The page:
Morgan also complained about the lack of citation in Tokyo Junkie  for the “rape, arson and mass murder of an estimated 300,000 men women and children in the winter of 1937” in Nanjing. But  as I  stated in the opening pages of the book that since it is a memoir I would dispense with the usual notes, sources and bibliography I normally include in my  works and that if readers wanted to know where I got some specific item, they were welcome to contact me via my website, the address and link of which were clearly displayed, and  I would provide that information. However, Morgan chose not  to ask me but go for the cheap shot instead–perhaps to please his right wing paymasters.  For those  interested,  the “300,000” figure came from Nanjing Massacre War Memorial and the Nanjing War Crimes Tribunal citations. Since the  number is disputed  I used the term ‘estimated’ in the quote above and “by some accounts” in another part of the book where Shintaro Ishihara called it a “fabrication.”  There are disagreements among serious scholars over the actual figures, which range from 40,000 (Hata, Rabe), 50,000-100,000  (Hora), 200,000 (IMTFE, Kasahara, Yoshida) to 300,000 (CCP, NWCT) and which depend on the time frame (days, weeks or months  in the period from August to February) as well as the geography (within city walls, or including the areas outside the city, or along the invasion route from Shanghai). US State Department archival documents show estimates of as much as  half a million.

The focus on numbers, however,  is a distraction from the actual horrors inflicted, and it is quite clear from the various accounts of POW’s rounded up on banks of river and machine gunned down, attested to  even by Japanese war veterans who had been  there and who had been surveyed by a Japanese veterans association in 1984, as well as the photos of beheadings,  people being buried alive, and babies being bayoneted, that something terrible did happen and the Chinese, for their part,  have never forgotten it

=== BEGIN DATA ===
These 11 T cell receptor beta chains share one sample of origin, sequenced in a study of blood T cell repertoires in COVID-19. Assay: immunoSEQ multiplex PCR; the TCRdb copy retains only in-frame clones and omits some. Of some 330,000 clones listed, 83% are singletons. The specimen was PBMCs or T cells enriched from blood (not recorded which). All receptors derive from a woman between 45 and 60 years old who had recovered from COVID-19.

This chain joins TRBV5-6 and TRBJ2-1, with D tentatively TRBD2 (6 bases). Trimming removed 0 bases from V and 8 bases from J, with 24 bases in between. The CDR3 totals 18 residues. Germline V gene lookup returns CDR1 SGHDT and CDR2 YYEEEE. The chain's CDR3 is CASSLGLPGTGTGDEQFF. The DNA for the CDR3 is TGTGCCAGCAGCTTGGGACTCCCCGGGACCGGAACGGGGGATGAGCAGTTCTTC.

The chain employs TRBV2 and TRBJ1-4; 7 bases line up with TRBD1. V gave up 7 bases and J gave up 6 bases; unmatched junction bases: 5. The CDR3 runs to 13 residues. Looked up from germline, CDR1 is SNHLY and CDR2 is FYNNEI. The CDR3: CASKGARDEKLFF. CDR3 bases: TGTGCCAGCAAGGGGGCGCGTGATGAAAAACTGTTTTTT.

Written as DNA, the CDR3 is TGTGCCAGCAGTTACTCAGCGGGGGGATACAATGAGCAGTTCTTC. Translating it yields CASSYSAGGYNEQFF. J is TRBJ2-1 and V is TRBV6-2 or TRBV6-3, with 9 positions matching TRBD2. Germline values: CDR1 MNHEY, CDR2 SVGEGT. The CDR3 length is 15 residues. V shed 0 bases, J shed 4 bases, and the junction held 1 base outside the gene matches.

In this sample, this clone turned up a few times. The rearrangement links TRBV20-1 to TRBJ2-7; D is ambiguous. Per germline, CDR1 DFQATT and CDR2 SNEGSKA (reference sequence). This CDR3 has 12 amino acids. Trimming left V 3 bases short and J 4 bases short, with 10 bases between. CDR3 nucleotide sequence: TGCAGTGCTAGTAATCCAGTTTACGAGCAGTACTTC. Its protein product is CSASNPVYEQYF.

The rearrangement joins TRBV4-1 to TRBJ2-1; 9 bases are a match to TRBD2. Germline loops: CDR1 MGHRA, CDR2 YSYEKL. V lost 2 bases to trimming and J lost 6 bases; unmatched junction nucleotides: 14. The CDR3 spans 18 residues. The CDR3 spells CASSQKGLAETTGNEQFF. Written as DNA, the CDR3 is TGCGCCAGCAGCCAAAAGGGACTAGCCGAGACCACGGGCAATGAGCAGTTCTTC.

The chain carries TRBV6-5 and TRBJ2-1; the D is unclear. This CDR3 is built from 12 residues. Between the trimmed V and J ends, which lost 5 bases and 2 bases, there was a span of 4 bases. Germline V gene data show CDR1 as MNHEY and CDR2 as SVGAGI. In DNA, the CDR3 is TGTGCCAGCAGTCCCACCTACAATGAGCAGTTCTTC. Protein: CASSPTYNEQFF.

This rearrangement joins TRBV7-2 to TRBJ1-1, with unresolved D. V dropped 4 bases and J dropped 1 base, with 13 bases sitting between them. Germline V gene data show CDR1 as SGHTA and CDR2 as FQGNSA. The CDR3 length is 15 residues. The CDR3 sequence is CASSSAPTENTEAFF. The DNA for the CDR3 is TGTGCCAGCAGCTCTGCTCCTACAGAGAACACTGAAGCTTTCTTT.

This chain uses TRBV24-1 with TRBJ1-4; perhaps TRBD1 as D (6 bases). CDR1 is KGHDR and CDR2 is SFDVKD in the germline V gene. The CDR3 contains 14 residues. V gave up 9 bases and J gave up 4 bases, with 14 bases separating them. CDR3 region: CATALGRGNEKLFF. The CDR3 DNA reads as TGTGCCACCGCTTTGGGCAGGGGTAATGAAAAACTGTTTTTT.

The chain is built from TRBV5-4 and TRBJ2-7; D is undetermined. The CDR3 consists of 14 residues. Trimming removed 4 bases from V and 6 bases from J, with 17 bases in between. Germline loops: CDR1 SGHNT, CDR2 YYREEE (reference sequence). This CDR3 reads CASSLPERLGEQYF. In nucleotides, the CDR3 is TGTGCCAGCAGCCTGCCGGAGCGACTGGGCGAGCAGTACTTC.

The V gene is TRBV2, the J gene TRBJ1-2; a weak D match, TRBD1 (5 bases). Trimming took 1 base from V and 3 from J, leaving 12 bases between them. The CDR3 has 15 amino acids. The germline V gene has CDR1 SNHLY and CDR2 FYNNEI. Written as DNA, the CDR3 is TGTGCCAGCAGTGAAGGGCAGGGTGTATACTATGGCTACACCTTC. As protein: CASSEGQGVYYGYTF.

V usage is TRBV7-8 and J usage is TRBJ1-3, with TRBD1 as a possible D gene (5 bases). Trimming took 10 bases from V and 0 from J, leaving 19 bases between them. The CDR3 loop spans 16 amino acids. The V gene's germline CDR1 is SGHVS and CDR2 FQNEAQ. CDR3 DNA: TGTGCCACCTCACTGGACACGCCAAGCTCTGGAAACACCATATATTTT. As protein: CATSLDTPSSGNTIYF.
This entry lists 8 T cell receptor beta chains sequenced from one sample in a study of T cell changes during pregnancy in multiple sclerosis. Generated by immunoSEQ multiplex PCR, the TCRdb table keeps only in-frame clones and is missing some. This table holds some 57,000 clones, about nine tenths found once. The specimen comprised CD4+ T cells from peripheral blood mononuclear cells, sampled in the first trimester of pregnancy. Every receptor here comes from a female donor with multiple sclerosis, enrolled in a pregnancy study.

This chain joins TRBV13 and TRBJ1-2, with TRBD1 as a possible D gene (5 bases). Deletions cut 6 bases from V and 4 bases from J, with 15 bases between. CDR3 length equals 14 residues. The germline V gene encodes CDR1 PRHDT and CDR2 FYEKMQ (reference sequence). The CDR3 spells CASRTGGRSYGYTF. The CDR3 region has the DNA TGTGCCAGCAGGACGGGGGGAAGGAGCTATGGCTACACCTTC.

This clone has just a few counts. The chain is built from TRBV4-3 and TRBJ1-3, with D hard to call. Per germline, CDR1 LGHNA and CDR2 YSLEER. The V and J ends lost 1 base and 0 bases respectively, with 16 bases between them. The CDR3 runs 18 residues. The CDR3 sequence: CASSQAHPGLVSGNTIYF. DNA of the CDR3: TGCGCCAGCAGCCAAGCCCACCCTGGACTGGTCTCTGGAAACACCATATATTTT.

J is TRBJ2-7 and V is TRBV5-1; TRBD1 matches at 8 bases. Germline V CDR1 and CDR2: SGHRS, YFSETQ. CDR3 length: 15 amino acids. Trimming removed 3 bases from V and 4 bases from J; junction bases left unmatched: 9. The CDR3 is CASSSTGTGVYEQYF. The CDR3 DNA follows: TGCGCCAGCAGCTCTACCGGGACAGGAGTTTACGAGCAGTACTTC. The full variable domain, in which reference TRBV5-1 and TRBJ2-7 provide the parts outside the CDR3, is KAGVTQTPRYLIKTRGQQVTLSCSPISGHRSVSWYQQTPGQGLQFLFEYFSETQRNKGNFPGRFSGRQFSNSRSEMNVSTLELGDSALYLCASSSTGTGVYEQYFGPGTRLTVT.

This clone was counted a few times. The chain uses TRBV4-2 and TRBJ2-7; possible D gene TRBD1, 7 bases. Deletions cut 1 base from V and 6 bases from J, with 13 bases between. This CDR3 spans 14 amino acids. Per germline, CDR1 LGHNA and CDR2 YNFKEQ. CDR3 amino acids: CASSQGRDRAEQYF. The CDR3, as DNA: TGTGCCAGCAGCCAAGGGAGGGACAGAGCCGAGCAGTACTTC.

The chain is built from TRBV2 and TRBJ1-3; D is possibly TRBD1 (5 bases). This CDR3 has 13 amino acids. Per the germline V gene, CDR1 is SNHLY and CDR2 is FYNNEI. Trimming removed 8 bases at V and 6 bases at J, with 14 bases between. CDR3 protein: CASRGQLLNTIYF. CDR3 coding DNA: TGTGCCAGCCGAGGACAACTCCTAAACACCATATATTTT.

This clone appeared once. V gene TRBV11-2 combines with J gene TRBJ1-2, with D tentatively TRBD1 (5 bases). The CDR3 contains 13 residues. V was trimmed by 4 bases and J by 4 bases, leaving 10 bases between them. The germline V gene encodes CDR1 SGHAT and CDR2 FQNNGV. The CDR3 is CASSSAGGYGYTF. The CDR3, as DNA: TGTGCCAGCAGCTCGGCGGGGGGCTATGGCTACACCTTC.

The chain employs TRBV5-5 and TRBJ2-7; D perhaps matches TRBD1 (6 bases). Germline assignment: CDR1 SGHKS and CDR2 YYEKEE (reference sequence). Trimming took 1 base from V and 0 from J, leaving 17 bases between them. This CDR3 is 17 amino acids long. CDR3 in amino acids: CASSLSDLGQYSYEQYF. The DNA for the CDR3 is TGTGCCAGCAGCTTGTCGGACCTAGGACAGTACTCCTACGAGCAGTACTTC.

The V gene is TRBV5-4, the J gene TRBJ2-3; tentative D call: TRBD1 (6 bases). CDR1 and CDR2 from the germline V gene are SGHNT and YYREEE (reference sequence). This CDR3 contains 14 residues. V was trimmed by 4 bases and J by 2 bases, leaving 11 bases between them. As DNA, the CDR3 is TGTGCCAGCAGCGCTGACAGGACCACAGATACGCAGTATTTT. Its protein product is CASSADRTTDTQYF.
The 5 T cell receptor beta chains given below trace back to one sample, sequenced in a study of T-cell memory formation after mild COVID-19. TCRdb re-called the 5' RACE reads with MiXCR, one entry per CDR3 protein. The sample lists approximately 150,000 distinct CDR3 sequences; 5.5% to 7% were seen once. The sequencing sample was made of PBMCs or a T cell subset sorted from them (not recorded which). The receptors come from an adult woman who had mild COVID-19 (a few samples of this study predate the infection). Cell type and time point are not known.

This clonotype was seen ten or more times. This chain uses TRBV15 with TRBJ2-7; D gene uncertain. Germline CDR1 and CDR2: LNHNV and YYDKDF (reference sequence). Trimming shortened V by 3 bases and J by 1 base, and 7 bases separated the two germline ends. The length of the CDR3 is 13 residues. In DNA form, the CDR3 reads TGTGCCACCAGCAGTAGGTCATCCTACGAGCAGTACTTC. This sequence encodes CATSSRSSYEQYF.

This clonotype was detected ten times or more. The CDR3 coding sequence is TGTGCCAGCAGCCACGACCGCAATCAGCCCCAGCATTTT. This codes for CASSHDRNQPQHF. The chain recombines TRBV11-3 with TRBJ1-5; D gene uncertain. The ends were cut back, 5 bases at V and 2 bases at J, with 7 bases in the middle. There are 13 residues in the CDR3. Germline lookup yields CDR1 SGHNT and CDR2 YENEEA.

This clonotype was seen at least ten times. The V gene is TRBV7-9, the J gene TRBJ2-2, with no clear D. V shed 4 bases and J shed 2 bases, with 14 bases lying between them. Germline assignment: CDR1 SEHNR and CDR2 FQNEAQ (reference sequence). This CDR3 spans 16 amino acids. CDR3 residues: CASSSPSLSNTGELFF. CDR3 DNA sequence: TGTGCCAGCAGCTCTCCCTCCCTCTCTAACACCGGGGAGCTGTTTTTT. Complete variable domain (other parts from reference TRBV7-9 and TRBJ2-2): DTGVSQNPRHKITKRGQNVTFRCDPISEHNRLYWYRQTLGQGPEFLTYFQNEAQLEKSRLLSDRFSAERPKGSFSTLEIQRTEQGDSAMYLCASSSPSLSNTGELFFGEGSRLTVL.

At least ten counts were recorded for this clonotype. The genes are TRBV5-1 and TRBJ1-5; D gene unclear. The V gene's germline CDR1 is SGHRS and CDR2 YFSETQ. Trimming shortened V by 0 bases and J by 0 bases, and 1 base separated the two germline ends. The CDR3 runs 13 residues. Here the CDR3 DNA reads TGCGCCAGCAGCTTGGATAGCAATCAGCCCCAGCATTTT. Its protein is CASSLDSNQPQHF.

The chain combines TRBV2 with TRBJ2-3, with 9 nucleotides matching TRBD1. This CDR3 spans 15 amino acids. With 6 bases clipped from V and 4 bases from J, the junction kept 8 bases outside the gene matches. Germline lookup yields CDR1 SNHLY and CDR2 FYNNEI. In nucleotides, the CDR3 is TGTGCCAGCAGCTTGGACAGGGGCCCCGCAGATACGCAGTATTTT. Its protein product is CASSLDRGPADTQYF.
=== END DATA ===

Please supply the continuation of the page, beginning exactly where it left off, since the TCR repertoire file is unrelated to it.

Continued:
Saying that the Nanjing Massacre “never happened,” as Ishihara does, would be akin to the Americans saying the bombing of Hiroshima and Nagasaki never happened, or that the Japanese dropped it on themselves.

Morgan further  complained about liberal dezinformatsiya  but is guilty of  his own fabrications when he states  that Yomiuiri Shimbun honcho Tseuneo Watanabe is not, as I described him, ‘conservative’,   ignoring—or perhaps he is unaware of–Watanabe’s long relationship with LDP bigwig Bamboku Ono and Yasuhiro Nakasone, both dyed-in-the-wool conservatives. Nakasone became prime minister and he might not have achieved that post without Watanabe’s help. Similar distortions by Morgan label me a progressive when most people who  know me are well aware  that I am a conservative and a registered Republican-but also know that I am  someone who doesn’t pick his friends and professional  associates by their party affiliation.

Finally, Morgan lecturing me on gender political correctness is comical given that he himself is infamous for indignantly refusing to take gender awareness training when he was a grad student at U Wisconsin, something required for all teaching assistants. This and his rejection of transgender students, have caused him to receive an embarrassingly low rating by

There is more, but suffice it to say that thought police captain Jason Morgan is a walking embodiment of delusional right wing orthodoxy. He reminds me in a way of the finger-wagging church elders and McCarthyites who surrounded me while growing up with in the 50’s telling me what things I  could and could not read and what opinions I could and could not express. With thinking this twisted one wonders what kind of students Morgan’s classes will produce.



    1. Well, Associate Professor Morgan, I haven’t commented on the Beijing Olympics because nobody has asked me to. I write about US-Japan related issues because that’s what editors ask of me and readers expect. Had I been asked I would have supported a boycott for various reasons. I did just finished a YF column praising Enos Kantor for his stance against China/NBA/Beijing Olympics w/ comparisons to Japan sports activists but I suspect you’re really not interested., which is why you didn’t bother to ask. You’re just looking for a reason to attack.